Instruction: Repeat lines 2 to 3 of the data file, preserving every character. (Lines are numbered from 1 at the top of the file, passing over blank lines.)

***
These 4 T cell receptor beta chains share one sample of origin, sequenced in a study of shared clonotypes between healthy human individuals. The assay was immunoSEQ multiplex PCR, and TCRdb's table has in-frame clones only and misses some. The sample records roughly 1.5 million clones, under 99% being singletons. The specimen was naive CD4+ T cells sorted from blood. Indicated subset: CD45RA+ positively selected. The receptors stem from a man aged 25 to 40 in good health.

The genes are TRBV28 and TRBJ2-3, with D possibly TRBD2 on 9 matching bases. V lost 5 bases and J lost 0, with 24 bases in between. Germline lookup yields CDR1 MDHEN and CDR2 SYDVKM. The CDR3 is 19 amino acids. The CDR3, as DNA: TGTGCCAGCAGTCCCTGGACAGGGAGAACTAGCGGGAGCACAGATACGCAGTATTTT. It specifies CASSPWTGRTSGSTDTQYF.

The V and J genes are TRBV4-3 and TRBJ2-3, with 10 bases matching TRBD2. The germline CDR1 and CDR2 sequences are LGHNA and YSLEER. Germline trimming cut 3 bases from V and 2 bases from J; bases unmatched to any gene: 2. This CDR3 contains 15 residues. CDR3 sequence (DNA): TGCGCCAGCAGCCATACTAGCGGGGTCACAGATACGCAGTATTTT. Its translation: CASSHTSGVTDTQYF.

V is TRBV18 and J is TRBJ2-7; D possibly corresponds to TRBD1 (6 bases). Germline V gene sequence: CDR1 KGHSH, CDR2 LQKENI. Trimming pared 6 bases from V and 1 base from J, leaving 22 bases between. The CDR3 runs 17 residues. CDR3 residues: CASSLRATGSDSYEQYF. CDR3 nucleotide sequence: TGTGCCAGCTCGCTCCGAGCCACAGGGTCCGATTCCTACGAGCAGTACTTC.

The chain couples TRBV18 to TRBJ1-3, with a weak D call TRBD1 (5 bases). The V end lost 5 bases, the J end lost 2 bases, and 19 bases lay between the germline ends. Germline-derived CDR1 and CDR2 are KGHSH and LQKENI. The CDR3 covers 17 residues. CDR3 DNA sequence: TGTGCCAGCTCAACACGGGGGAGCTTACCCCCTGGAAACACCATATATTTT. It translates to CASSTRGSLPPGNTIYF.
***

The genes are TRBV28 and TRBJ2-3, with D possibly TRBD2 on 9 matching bases. V lost 5 bases and J lost 0, with 24 bases in between. Germline lookup yields CDR1 MDHEN and CDR2 SYDVKM. The CDR3 is 19 amino acids. The CDR3, as DNA: TGTGCCAGCAGTCCCTGGACAGGGAGAACTAGCGGGAGCACAGATACGCAGTATTTT. It specifies CASSPWTGRTSGSTDTQYF.

The V and J genes are TRBV4-3 and TRBJ2-3, with 10 bases matching TRBD2. The germline CDR1 and CDR2 sequences are LGHNA and YSLEER. Germline trimming cut 3 bases from V and 2 bases from J; bases unmatched to any gene: 2. This CDR3 contains 15 residues. CDR3 sequence (DNA): TGCGCCAGCAGCCATACTAGCGGGGTCACAGATACGCAGTATTTT. Its translation: CASSHTSGVTDTQYF.